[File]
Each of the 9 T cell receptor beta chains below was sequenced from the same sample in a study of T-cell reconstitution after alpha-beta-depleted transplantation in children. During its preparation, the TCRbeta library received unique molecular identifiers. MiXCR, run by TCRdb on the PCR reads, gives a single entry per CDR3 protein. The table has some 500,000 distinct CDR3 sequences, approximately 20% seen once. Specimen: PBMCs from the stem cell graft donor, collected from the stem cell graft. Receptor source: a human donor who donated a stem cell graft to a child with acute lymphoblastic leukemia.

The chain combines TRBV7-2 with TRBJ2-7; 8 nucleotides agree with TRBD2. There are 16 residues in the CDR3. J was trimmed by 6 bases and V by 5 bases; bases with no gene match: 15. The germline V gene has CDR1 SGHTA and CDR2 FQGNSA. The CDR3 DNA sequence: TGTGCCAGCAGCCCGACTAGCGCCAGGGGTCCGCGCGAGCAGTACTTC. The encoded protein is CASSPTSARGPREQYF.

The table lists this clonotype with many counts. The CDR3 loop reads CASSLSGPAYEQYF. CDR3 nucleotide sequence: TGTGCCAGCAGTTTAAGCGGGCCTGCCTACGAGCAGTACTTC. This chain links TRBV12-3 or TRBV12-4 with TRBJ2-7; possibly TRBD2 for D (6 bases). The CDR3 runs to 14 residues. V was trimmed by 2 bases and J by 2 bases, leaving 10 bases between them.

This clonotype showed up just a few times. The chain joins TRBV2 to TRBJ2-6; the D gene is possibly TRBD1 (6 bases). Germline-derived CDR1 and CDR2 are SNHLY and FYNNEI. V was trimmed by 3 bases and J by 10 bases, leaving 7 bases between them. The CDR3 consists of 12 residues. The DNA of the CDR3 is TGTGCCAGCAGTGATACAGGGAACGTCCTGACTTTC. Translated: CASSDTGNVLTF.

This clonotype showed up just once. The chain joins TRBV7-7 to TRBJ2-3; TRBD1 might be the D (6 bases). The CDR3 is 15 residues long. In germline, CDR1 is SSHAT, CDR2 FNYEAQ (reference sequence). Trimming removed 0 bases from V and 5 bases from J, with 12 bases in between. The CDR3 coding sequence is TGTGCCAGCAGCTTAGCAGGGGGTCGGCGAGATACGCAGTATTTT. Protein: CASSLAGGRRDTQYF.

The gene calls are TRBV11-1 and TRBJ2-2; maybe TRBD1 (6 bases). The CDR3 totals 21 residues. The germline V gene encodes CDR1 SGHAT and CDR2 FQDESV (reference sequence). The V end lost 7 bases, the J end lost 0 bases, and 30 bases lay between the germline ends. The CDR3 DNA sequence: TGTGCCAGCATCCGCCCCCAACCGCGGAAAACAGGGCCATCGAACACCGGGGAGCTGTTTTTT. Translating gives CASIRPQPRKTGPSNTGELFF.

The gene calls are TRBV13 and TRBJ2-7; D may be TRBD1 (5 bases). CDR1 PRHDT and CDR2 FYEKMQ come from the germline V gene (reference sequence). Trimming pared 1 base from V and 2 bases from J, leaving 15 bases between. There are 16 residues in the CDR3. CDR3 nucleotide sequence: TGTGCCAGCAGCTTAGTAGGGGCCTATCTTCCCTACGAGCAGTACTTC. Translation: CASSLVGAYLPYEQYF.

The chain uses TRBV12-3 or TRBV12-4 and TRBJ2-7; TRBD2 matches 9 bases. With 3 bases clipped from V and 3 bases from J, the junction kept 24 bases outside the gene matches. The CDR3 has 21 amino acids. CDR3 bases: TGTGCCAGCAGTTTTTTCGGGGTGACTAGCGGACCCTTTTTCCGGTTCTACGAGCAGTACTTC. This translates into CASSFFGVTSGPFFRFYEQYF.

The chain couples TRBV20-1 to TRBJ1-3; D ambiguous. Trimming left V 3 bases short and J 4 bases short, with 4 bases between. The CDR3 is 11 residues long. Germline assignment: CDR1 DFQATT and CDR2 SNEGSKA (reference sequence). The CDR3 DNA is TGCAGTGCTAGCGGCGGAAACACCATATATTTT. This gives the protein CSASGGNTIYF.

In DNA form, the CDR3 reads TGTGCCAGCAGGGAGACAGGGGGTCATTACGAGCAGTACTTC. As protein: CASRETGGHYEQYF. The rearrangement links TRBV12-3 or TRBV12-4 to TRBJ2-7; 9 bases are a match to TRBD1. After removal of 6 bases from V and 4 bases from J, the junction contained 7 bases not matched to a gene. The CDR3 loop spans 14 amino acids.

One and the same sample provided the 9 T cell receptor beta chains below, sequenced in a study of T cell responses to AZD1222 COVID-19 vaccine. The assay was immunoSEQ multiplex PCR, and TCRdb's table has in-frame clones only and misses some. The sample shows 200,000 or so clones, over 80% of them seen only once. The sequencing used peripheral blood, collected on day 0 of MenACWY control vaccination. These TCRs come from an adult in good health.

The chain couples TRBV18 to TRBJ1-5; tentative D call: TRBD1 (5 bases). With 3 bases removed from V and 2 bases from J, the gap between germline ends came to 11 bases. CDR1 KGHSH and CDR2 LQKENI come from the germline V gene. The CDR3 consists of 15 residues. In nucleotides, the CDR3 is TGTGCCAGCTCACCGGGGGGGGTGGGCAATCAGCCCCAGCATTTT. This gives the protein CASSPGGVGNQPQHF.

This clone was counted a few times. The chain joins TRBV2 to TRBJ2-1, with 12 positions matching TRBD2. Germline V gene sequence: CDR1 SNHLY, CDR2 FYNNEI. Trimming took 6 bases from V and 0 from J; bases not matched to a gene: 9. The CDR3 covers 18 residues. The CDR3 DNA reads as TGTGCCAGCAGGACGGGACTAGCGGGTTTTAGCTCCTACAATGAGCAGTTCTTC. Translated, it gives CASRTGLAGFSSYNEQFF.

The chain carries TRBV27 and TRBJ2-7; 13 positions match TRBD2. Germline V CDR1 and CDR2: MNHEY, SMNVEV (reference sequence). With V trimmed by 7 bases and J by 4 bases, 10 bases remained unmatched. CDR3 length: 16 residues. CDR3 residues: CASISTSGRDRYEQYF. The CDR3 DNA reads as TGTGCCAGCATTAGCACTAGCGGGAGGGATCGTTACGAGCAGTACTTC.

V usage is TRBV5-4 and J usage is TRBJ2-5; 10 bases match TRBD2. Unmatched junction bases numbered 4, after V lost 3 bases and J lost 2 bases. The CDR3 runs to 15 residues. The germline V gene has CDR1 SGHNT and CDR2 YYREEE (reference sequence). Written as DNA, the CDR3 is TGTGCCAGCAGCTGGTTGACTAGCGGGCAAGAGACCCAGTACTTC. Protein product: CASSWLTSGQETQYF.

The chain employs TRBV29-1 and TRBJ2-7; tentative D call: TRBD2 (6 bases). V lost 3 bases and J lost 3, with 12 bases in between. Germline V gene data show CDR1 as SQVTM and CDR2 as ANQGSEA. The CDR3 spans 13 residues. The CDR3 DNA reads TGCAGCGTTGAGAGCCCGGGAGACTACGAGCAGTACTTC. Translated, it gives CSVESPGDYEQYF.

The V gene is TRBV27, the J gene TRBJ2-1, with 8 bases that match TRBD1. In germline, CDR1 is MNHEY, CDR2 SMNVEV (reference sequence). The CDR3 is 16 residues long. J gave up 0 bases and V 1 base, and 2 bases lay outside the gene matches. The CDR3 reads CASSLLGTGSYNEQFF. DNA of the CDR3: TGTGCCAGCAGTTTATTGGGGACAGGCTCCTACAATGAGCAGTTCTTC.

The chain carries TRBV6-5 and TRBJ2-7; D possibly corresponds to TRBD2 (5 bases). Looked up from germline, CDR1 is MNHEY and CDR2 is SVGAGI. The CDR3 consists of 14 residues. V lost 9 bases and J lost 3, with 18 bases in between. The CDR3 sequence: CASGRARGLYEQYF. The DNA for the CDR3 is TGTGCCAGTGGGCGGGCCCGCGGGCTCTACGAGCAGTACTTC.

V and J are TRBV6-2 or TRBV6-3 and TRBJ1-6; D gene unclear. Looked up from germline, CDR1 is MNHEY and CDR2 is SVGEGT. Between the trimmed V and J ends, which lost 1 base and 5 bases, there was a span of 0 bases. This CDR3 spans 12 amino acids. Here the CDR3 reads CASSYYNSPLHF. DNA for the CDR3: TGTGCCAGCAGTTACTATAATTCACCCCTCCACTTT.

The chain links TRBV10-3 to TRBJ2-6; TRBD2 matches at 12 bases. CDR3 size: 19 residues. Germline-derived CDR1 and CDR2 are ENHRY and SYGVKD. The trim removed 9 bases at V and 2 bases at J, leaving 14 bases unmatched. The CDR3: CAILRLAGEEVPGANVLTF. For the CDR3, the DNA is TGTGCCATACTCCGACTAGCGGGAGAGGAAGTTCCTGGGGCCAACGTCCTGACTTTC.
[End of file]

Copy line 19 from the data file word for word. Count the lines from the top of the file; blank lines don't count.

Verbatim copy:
V and J are TRBV6-2 or TRBV6-3 and TRBJ1-6; D gene unclear. Looked up from germline, CDR1 is MNHEY and CDR2 is SVGEGT. Between the trimmed V and J ends, which lost 1 base and 5 bases, there was a span of 0 bases. This CDR3 spans 12 amino acids. Here the CDR3 reads CASSYYNSPLHF. DNA for the CDR3: TGTGCCAGCAGTTACTATAATTCACCCCTCCACTTT.